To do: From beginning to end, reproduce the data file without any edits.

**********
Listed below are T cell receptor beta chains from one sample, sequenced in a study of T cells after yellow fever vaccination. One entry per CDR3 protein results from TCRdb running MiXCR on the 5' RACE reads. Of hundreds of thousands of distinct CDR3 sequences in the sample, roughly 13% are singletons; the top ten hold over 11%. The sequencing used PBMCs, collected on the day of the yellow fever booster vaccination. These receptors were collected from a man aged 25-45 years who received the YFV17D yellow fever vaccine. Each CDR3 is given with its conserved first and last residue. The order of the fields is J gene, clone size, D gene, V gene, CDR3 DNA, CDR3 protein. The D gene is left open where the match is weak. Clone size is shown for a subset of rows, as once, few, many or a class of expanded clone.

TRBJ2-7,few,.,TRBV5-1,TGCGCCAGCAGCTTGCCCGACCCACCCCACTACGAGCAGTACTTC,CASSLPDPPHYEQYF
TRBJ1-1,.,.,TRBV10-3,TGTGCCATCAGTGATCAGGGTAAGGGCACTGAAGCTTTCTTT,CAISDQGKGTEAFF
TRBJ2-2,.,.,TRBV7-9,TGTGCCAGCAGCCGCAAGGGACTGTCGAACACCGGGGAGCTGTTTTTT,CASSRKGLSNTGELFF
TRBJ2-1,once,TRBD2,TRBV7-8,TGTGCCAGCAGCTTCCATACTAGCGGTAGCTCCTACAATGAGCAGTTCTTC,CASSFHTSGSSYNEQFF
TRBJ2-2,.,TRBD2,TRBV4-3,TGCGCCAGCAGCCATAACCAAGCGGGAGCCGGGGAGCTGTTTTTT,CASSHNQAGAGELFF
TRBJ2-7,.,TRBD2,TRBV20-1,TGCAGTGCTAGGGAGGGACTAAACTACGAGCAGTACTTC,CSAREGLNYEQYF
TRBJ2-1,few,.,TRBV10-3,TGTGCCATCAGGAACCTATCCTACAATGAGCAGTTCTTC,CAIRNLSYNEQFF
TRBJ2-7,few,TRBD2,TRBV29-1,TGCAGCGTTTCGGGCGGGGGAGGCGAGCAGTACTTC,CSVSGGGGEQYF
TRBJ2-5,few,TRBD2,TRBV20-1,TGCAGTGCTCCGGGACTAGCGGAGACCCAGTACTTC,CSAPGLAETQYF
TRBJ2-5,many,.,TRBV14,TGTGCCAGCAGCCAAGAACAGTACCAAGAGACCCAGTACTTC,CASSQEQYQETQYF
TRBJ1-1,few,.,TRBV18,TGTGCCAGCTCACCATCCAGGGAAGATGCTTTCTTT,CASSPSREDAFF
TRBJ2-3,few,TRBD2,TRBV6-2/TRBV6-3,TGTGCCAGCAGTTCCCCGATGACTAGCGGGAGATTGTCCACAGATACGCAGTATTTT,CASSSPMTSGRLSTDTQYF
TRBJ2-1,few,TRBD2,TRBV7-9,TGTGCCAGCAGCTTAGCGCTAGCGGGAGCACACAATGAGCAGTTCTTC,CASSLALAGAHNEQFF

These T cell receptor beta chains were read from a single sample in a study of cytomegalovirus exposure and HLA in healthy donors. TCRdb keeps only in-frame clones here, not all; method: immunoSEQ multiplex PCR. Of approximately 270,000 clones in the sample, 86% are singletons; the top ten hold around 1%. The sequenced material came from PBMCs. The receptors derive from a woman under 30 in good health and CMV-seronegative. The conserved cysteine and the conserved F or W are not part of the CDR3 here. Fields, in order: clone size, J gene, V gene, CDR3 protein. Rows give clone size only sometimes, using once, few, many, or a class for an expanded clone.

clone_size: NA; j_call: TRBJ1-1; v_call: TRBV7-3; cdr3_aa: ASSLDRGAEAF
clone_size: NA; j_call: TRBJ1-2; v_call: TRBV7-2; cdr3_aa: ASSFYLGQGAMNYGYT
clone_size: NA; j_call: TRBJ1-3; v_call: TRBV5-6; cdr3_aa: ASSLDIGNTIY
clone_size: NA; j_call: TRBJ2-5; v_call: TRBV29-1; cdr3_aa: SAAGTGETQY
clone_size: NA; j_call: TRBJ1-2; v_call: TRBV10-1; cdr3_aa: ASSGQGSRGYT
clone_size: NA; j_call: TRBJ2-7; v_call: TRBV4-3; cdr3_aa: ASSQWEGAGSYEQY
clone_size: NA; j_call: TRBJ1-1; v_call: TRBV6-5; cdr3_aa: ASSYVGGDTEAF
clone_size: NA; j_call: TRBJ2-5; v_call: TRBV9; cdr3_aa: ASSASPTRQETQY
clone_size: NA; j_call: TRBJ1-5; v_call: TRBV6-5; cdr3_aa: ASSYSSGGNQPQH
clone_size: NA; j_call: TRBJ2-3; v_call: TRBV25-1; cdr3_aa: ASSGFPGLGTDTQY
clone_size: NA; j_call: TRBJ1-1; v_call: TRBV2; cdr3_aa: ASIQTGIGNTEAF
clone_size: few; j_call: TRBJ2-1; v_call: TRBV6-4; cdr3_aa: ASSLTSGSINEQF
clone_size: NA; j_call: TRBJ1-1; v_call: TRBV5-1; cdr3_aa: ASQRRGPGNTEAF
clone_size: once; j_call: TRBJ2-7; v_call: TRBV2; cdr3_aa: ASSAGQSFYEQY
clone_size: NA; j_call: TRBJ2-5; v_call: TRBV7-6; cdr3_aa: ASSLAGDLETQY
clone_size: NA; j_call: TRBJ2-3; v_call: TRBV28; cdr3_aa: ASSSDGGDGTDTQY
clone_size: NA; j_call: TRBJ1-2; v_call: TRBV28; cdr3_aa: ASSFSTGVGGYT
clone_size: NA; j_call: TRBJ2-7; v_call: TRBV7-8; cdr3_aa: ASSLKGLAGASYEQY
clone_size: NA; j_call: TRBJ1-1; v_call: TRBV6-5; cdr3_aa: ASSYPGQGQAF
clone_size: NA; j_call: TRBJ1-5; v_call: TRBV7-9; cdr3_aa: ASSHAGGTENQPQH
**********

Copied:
Listed below are T cell receptor beta chains from one sample, sequenced in a study of T cells after yellow fever vaccination. One entry per CDR3 protein results from TCRdb running MiXCR on the 5' RACE reads. Of hundreds of thousands of distinct CDR3 sequences in the sample, roughly 13% are singletons; the top ten hold over 11%. The sequencing used PBMCs, collected on the day of the yellow fever booster vaccination. These receptors were collected from a man aged 25-45 years who received the YFV17D yellow fever vaccine. Each CDR3 is given with its conserved first and last residue. The order of the fields is J gene, clone size, D gene, V gene, CDR3 DNA, CDR3 protein. The D gene is left open where the match is weak. Clone size is shown for a subset of rows, as once, few, many or a class of expanded clone.

TRBJ2-7,few,.,TRBV5-1,TGCGCCAGCAGCTTGCCCGACCCACCCCACTACGAGCAGTACTTC,CASSLPDPPHYEQYF
TRBJ1-1,.,.,TRBV10-3,TGTGCCATCAGTGATCAGGGTAAGGGCACTGAAGCTTTCTTT,CAISDQGKGTEAFF
TRBJ2-2,.,.,TRBV7-9,TGTGCCAGCAGCCGCAAGGGACTGTCGAACACCGGGGAGCTGTTTTTT,CASSRKGLSNTGELFF
TRBJ2-1,once,TRBD2,TRBV7-8,TGTGCCAGCAGCTTCCATACTAGCGGTAGCTCCTACAATGAGCAGTTCTTC,CASSFHTSGSSYNEQFF
TRBJ2-2,.,TRBD2,TRBV4-3,TGCGCCAGCAGCCATAACCAAGCGGGAGCCGGGGAGCTGTTTTTT,CASSHNQAGAGELFF
TRBJ2-7,.,TRBD2,TRBV20-1,TGCAGTGCTAGGGAGGGACTAAACTACGAGCAGTACTTC,CSAREGLNYEQYF
TRBJ2-1,few,.,TRBV10-3,TGTGCCATCAGGAACCTATCCTACAATGAGCAGTTCTTC,CAIRNLSYNEQFF
TRBJ2-7,few,TRBD2,TRBV29-1,TGCAGCGTTTCGGGCGGGGGAGGCGAGCAGTACTTC,CSVSGGGGEQYF
TRBJ2-5,few,TRBD2,TRBV20-1,TGCAGTGCTCCGGGACTAGCGGAGACCCAGTACTTC,CSAPGLAETQYF
TRBJ2-5,many,.,TRBV14,TGTGCCAGCAGCCAAGAACAGTACCAAGAGACCCAGTACTTC,CASSQEQYQETQYF
TRBJ1-1,few,.,TRBV18,TGTGCCAGCTCACCATCCAGGGAAGATGCTTTCTTT,CASSPSREDAFF
TRBJ2-3,few,TRBD2,TRBV6-2/TRBV6-3,TGTGCCAGCAGTTCCCCGATGACTAGCGGGAGATTGTCCACAGATACGCAGTATTTT,CASSSPMTSGRLSTDTQYF
TRBJ2-1,few,TRBD2,TRBV7-9,TGTGCCAGCAGCTTAGCGCTAGCGGGAGCACACAATGAGCAGTTCTTC,CASSLALAGAHNEQFF

These T cell receptor beta chains were read from a single sample in a study of cytomegalovirus exposure and HLA in healthy donors. TCRdb keeps only in-frame clones here, not all; method: immunoSEQ multiplex PCR. Of approximately 270,000 clones in the sample, 86% are singletons; the top ten hold around 1%. The sequenced material came from PBMCs. The receptors derive from a woman under 30 in good health and CMV-seronegative. The conserved cysteine and the conserved F or W are not part of the CDR3 here. Fields, in order: clone size, J gene, V gene, CDR3 protein. Rows give clone size only sometimes, using once, few, many, or a class for an expanded clone.

clone_size: NA; j_call: TRBJ1-1; v_call: TRBV7-3; cdr3_aa: ASSLDRGAEAF
clone_size: NA; j_call: TRBJ1-2; v_call: TRBV7-2; cdr3_aa: ASSFYLGQGAMNYGYT
clone_size: NA; j_call: TRBJ1-3; v_call: TRBV5-6; cdr3_aa: ASSLDIGNTIY
clone_size: NA; j_call: TRBJ2-5; v_call: TRBV29-1; cdr3_aa: SAAGTGETQY
clone_size: NA; j_call: TRBJ1-2; v_call: TRBV10-1; cdr3_aa: ASSGQGSRGYT
clone_size: NA; j_call: TRBJ2-7; v_call: TRBV4-3; cdr3_aa: ASSQWEGAGSYEQY
clone_size: NA; j_call: TRBJ1-1; v_call: TRBV6-5; cdr3_aa: ASSYVGGDTEAF
clone_size: NA; j_call: TRBJ2-5; v_call: TRBV9; cdr3_aa: ASSASPTRQETQY
clone_size: NA; j_call: TRBJ1-5; v_call: TRBV6-5; cdr3_aa: ASSYSSGGNQPQH
clone_size: NA; j_call: TRBJ2-3; v_call: TRBV25-1; cdr3_aa: ASSGFPGLGTDTQY
clone_size: NA; j_call: TRBJ1-1; v_call: TRBV2; cdr3_aa: ASIQTGIGNTEAF
clone_size: few; j_call: TRBJ2-1; v_call: TRBV6-4; cdr3_aa: ASSLTSGSINEQF
clone_size: NA; j_call: TRBJ1-1; v_call: TRBV5-1; cdr3_aa: ASQRRGPGNTEAF
clone_size: once; j_call: TRBJ2-7; v_call: TRBV2; cdr3_aa: ASSAGQSFYEQY
clone_size: NA; j_call: TRBJ2-5; v_call: TRBV7-6; cdr3_aa: ASSLAGDLETQY
clone_size: NA; j_call: TRBJ2-3; v_call: TRBV28; cdr3_aa: ASSSDGGDGTDTQY
clone_size: NA; j_call: TRBJ1-2; v_call: TRBV28; cdr3_aa: ASSFSTGVGGYT
clone_size: NA; j_call: TRBJ2-7; v_call: TRBV7-8; cdr3_aa: ASSLKGLAGASYEQY
clone_size: NA; j_call: TRBJ1-1; v_call: TRBV6-5; cdr3_aa: ASSYPGQGQAF
clone_size: NA; j_call: TRBJ1-5; v_call: TRBV7-9; cdr3_aa: ASSHAGGTENQPQH